Well but still I am of the opinion that constuctor has to be private (not even protected). Because only then 100% robustness is achieved and the singleton will always remain a singleton, however hard someone tries to break it.
Any comments on this part...
 
Ilja Preuss
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Originally posted by Stan James:

A static (global) anchor somewhere in the chain - factory or cache or something - is the natural mechanism to provide access to a singleton. I wonder if you could store a singleton in JNDI instead of a static variable? Do we have any other global mechanisms?


The application context of a servlet container?
 
Stan James
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I wondered about servlet contexts. Don't you suppose they're held by a static somewhere? Would that count?

Other ways to control creation ... See if you can make a factory in one package create an instance of an object that nobody in any other package could create. Or an object that creates an instance of some inner class that nobody else could create. These might lead you to hidden implementations of a public interface, which sounds interesting.
 
Piyush Tamboli
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Would anyone please explain where exactly we need only one instance to be created in actual practice

Thanks in Advance !!!
 
Ernest Friedman-Hill
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There's also the possibility of "runtime enforcement." The constructor might look like



The implementation of anInstanceHasAlreadyBeenCreated() might use whatever tricks you'd like to satisfy criterion number 2.
 
Stan James
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Would anyone please explain where exactly we need only one instance to be created in actual practice


A couple places come to mind. One is when we need an anchor for global data, like a cache.

You could do this with a static method on Cache but that has its own pros & cons.

Another time we use Singleton is when we believe creating and garbage collecting a lot of objects would be too much overhead. (We may or may not be anywhere near correct when we think this!) Then we can create one instance and share it among many threads or many trips through a bit of logic. Which of course has its own pros & cons again.

The servlet container does something very much like the second case. It creates some small, controlled number of instances of each servlet. (We usually assume exactly 1 but there's no guarantee, I think.) Servlets can have a public constructor so it's not exactly Singleton. We often call it Just Make One. You could make more but they wouldn't do anything useful, so you just know better than to do it.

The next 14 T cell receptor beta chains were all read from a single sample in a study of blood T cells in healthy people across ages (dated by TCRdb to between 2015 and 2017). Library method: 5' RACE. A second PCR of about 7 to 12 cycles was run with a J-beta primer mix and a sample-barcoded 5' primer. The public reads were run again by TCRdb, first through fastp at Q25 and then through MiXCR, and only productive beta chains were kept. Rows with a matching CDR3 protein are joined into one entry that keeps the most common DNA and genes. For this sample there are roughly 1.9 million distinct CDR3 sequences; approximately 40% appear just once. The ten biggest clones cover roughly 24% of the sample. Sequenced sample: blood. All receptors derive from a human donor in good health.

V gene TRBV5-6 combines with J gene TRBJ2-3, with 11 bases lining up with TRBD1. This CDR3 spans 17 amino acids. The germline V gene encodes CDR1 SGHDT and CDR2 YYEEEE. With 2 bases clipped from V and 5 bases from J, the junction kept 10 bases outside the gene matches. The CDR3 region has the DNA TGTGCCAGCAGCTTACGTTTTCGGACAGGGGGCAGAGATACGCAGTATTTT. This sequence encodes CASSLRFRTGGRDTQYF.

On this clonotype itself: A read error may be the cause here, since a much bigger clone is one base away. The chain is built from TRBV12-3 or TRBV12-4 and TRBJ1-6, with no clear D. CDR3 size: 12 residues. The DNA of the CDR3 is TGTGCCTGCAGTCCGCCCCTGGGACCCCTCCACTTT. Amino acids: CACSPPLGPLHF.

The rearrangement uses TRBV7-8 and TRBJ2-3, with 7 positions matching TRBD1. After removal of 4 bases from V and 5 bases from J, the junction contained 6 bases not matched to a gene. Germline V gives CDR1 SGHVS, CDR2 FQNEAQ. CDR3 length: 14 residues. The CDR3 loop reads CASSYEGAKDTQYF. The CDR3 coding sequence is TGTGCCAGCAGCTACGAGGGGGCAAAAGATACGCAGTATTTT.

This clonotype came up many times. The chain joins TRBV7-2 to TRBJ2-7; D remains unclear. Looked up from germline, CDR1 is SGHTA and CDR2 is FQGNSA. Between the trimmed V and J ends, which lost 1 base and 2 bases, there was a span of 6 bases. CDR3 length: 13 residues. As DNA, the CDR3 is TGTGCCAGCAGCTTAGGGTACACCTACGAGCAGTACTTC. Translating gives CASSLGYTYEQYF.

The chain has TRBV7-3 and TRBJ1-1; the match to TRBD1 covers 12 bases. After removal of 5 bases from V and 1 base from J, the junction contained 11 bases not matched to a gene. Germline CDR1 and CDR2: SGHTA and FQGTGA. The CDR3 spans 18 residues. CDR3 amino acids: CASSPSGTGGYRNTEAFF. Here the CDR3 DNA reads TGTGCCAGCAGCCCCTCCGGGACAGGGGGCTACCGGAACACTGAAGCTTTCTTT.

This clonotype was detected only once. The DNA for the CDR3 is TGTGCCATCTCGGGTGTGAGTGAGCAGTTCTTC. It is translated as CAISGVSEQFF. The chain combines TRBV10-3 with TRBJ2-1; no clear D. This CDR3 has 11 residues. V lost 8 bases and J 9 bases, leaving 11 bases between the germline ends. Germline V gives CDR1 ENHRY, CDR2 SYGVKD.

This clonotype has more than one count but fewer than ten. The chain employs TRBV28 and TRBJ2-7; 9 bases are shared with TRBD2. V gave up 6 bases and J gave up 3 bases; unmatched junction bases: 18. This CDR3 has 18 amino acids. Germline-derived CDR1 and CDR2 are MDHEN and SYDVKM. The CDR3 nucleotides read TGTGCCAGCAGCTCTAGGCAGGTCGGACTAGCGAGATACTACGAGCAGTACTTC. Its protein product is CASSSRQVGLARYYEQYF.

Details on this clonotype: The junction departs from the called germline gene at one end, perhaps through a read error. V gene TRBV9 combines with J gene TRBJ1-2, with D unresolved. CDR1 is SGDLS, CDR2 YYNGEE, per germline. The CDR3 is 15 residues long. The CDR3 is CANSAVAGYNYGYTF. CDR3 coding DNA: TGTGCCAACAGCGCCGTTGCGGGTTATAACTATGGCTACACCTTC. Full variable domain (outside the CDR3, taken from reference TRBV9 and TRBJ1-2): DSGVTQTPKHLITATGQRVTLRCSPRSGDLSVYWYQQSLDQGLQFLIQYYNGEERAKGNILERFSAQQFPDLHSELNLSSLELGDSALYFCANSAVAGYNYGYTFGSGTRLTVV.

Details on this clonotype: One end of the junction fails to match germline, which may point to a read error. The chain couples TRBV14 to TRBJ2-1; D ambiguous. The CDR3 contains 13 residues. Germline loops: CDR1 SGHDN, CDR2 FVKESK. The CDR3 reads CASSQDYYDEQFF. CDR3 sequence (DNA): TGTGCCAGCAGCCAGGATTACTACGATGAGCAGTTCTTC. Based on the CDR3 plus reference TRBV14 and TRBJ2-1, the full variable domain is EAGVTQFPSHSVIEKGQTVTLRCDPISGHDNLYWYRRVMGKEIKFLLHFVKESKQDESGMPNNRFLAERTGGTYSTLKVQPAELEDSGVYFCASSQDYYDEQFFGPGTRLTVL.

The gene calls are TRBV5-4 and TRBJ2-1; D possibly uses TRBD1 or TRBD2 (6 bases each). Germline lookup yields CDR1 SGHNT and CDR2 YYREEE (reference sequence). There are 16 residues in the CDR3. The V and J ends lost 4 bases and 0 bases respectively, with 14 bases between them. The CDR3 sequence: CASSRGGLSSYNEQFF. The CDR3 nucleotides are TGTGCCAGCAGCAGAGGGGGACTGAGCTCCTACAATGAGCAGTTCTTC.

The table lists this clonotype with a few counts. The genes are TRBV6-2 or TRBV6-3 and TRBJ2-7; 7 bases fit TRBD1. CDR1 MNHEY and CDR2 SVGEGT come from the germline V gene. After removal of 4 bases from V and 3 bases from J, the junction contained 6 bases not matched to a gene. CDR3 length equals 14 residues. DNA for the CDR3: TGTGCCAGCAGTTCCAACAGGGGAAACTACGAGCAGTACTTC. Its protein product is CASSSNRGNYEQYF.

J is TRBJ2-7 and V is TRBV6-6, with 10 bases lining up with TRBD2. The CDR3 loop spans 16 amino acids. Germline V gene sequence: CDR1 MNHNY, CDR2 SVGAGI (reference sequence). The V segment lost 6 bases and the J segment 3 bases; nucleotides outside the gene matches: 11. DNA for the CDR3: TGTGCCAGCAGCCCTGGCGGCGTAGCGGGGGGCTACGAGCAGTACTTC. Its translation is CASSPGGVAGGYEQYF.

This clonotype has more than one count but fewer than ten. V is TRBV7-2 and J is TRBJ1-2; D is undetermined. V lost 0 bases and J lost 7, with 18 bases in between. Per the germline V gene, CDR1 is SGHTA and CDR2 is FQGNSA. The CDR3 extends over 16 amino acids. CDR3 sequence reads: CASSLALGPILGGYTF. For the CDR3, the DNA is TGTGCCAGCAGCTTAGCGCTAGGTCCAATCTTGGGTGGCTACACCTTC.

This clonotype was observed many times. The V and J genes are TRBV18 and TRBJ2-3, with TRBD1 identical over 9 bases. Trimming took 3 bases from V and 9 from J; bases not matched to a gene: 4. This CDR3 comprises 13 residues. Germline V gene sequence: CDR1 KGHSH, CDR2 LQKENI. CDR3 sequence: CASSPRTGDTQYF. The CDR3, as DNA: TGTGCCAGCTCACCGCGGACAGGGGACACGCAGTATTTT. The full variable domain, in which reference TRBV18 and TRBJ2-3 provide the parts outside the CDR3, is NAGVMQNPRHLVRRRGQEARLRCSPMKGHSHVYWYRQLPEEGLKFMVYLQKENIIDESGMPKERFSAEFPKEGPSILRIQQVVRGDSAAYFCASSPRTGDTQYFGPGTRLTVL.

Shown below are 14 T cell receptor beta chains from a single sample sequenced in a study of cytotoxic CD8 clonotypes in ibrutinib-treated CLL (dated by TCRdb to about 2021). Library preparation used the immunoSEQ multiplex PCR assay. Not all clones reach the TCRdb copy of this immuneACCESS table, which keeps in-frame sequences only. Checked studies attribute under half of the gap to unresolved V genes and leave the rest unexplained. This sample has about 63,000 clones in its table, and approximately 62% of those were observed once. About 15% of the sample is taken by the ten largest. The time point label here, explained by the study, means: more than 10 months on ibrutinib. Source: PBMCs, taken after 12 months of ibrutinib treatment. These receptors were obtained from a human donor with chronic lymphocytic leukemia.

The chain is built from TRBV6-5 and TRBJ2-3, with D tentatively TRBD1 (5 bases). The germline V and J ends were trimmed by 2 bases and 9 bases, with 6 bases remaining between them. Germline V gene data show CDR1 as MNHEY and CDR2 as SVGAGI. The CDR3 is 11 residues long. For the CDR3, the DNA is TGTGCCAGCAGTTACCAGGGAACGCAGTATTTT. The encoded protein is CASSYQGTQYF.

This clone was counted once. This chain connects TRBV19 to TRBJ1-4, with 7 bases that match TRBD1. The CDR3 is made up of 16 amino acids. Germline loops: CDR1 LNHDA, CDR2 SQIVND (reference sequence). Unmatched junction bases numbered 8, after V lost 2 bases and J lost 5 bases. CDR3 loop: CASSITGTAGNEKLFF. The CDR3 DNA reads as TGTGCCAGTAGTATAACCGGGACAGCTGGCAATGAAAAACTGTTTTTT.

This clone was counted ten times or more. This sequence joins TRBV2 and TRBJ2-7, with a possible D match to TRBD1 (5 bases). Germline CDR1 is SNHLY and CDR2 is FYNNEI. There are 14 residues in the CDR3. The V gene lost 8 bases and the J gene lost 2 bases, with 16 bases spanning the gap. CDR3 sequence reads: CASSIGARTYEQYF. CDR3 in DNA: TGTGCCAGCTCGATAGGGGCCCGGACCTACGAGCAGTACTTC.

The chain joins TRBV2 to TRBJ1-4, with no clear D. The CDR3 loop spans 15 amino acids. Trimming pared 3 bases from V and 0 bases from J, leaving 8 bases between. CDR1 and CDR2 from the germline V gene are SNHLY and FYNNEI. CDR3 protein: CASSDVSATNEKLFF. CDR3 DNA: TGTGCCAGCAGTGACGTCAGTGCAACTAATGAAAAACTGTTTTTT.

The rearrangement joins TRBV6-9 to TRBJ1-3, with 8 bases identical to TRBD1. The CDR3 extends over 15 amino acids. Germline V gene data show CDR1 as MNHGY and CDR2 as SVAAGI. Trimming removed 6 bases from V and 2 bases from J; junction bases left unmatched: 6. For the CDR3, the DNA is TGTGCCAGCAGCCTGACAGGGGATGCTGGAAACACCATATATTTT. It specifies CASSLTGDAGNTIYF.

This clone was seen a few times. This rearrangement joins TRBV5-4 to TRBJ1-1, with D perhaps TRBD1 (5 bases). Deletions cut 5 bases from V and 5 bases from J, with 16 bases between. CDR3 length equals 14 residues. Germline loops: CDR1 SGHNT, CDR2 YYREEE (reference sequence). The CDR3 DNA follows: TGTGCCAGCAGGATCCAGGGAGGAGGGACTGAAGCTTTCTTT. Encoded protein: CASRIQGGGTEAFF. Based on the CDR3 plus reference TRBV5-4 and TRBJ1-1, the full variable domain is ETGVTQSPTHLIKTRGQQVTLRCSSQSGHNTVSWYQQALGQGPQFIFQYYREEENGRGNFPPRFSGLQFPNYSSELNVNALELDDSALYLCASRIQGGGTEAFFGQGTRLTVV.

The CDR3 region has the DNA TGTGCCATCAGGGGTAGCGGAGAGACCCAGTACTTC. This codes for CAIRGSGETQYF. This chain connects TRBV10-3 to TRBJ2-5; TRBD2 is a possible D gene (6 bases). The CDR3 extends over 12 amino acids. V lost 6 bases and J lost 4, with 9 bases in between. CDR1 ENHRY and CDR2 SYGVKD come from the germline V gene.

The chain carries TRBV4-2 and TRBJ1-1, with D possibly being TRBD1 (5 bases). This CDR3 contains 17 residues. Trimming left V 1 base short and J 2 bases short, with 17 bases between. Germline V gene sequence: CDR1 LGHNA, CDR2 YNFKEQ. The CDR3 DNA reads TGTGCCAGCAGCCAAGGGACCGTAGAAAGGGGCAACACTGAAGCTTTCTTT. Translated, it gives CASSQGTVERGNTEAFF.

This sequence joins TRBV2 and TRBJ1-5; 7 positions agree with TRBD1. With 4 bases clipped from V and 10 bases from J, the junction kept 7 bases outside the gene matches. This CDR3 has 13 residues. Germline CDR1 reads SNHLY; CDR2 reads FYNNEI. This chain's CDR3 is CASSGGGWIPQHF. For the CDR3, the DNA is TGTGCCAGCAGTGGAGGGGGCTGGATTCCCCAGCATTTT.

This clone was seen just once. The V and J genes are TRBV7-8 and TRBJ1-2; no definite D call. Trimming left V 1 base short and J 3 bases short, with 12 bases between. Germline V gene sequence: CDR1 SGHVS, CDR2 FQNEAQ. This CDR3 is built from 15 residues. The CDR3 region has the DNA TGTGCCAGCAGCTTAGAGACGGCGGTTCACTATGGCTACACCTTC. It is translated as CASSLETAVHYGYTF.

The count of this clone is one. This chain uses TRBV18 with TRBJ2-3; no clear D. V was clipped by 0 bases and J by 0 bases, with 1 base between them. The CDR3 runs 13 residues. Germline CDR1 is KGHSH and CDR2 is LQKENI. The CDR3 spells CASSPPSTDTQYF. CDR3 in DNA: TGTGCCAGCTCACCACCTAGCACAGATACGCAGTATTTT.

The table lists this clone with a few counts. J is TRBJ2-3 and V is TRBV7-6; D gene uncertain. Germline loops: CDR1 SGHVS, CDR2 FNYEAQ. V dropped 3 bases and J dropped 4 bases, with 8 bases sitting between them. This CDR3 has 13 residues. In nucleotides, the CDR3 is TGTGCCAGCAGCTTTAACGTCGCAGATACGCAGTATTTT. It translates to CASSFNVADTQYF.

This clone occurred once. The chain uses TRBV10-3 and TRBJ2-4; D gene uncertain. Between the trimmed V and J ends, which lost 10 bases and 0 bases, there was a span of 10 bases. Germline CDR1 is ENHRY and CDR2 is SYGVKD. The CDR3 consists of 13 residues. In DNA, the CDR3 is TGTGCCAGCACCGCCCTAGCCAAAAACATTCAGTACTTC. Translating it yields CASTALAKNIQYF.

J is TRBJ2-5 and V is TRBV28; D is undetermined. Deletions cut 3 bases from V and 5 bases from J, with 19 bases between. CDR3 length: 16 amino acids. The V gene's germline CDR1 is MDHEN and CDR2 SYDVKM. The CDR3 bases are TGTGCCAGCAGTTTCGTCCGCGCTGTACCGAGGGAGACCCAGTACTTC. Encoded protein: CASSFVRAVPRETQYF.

Ilja Preuss
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Originally posted by Ernest Friedman-Hill:
There's also the possibility of "runtime enforcement." The constructor might look like



The implementation of anInstanceHasAlreadyBeenCreated() might use whatever tricks you'd like to satisfy criterion number 2.


I don't think that's a fully fledged GoF Singleton, because it's missing the global access point to the one valid instance.

But I prefer the Just Create One pattern, anyway...
 
john cahil
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public Singleton() { if (anInstanceHasAlreadyBeenCreated()) throw new RuntimeException("Singleton!");}


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The implementation of anInstanceHasAlreadyBeenCreated() might use whatever tricks you'd like to satisfy criterion number 2.

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I do not think this is the proper way because as far as I know constructor is callede after memory allocation of an object, although I agree that no one can acess it , but althogether it is not a good programming practice ,things will be difficult when we think what is next in this scenerio like what we are going to do while catching that Exception
 
Arafat Nalkhande
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Originally posted by Ernest Friedman-Hill:
There's also the possibility of "runtime enforcement." The constructor might look like



The implementation of anInstanceHasAlreadyBeenCreated() might use whatever tricks you'd like to satisfy criterion number 2.



Thanks Ernst, now question 1 also gets a convincing YES answer.